With the help of several golf course and other experts, Club West resident Jim Lindstrom came up with a detailed business and architectural plan to restore the course.
But to finance the estimated $4 million needed to buy and restore the course, Lindstrom said that interested homeowners would have to step up.
Borrowing an idea utilized by residents to save the Sunland Springs Golf Course in Mesa, Lindstrom said the contribution would range from $13,333 per homeowner if only 300 participated to $8,000 apiece if 500 joined in.
Lindstrom eventually gave up, saying his biggest obstacle was general disinterest among homeowners.
Citing that indifference, Shearer said, “We thought we were as cautious and careful as possible” with The Edge’s proposal to build homes but “that kind of painted us out of the gate as developers, which we definitely are not.”
Shearer said he and his Edge partners needed a way to “reimburse ourselves for the time and investment expenses,” noting they had planned to turn the restored course’s operation to professionals because “we are not golf course operators.”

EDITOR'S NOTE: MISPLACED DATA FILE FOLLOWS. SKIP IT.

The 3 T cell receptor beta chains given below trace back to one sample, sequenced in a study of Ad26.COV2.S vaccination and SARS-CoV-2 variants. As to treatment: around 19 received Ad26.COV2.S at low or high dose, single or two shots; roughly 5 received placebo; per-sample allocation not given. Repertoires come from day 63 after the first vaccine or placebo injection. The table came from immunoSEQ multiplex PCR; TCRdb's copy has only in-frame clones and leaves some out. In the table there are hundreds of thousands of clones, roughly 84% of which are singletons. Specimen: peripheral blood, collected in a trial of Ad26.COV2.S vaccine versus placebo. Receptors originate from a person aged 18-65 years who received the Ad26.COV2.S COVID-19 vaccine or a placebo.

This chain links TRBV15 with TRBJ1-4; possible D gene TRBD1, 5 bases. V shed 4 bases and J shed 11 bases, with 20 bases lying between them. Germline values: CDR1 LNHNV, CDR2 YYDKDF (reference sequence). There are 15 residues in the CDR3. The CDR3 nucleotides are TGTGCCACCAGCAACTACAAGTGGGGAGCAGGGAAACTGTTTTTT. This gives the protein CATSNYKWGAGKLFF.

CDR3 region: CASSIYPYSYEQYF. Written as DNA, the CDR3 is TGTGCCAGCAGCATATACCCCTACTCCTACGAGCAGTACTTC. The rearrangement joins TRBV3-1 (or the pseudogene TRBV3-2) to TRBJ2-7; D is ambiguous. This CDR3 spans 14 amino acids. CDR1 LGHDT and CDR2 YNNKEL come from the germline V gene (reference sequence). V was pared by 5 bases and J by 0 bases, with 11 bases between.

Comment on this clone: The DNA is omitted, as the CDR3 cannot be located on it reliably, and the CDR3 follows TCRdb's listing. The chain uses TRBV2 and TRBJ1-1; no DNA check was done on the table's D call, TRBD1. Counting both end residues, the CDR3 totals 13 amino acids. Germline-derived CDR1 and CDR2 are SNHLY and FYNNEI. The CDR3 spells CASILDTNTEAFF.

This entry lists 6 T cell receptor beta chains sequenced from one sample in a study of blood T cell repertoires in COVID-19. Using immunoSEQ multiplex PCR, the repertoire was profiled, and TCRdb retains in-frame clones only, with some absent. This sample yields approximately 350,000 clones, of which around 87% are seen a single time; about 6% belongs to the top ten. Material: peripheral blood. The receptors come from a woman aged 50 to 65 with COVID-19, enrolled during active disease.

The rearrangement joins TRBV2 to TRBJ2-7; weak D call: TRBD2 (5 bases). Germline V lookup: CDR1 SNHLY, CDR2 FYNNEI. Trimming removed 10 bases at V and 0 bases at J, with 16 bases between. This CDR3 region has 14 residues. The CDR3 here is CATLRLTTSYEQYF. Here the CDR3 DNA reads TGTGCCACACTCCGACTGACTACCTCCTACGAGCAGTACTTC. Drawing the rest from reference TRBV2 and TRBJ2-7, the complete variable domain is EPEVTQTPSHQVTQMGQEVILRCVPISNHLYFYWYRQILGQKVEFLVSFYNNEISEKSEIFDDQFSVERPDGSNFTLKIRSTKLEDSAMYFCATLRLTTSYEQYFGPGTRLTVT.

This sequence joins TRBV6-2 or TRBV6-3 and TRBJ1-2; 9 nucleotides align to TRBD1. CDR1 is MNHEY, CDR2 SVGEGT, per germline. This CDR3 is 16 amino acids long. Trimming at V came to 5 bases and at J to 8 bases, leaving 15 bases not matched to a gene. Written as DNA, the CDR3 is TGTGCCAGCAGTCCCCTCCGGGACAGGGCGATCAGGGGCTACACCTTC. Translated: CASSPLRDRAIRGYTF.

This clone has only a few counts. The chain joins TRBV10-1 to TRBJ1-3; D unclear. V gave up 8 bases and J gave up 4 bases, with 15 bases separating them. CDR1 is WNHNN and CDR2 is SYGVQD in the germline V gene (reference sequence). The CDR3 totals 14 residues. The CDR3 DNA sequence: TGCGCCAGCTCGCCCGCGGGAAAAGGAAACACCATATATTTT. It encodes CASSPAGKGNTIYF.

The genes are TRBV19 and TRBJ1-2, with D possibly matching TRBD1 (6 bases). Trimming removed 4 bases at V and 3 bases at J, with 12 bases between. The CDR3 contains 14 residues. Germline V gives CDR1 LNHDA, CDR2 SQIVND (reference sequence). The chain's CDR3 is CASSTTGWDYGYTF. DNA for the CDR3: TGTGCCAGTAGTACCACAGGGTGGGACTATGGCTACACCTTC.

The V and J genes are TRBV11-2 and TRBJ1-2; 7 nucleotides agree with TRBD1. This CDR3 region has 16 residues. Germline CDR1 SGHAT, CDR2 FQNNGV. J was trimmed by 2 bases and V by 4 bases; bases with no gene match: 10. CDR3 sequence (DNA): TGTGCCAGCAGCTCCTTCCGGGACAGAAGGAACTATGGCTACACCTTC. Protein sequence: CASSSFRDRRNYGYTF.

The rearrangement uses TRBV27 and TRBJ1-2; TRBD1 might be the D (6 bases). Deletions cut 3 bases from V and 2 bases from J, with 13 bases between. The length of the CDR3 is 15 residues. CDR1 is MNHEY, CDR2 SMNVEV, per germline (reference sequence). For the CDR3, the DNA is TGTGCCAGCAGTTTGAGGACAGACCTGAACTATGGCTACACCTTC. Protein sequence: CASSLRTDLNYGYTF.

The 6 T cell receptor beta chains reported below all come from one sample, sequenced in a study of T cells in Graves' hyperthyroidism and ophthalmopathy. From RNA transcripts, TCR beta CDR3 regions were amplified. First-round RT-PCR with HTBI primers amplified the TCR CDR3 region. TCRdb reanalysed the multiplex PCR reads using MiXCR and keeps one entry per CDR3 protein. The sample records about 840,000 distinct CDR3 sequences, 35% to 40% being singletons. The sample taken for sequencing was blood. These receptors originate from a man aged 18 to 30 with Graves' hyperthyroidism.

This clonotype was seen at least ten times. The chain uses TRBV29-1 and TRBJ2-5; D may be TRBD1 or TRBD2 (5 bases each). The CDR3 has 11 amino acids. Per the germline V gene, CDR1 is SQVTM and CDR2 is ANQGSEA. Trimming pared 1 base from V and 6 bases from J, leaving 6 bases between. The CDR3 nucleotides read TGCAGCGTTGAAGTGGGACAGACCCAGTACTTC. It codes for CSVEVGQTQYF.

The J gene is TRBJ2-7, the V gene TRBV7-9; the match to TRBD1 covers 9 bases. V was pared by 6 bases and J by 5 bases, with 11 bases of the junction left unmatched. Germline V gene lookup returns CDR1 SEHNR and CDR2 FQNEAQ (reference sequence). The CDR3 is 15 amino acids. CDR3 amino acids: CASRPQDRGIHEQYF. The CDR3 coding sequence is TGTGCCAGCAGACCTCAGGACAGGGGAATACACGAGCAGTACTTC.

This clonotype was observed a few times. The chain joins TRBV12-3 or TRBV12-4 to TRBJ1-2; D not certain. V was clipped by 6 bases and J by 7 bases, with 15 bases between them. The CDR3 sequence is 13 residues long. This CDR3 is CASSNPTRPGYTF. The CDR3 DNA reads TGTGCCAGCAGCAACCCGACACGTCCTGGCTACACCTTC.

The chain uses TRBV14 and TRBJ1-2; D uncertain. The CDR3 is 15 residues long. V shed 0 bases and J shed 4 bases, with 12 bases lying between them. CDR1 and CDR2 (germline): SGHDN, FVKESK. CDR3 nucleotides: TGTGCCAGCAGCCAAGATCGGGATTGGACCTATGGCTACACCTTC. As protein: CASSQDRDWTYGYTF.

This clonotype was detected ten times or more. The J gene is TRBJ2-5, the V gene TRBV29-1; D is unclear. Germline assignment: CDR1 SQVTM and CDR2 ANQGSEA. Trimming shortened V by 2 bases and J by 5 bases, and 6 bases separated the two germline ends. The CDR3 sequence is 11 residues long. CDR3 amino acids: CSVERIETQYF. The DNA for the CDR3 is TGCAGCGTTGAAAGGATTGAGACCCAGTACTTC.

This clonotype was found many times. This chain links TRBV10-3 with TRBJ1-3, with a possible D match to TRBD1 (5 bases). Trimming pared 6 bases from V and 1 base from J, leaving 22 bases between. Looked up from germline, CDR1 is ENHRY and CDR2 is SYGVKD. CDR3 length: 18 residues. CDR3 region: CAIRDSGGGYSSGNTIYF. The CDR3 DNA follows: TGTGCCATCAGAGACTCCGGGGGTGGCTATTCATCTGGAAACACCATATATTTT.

Shearer said some homeowners opposed to selling pieces of the golf course for development approached Councilman Sal DiCiccio, who in turn had a breakfast meeting with The Edge and those owners.
“Sal asked, ‘Will you work with the community on a park plan?’ and we said, ‘OK, our number one goal has been to end the apathy toward this land and we’ll see what we can come up with.’”
“We said if people want to work on a park, we said, ‘That’s no problem but we want to be clear on two things: We’re essentially starting over and a park is expensive.’ A golf course could generate revenue, a park can’t.”
Shearer said he and his partners looked at a variety of funding mechanisms because not only would the cost of creating a park be steep but so would maintaining it.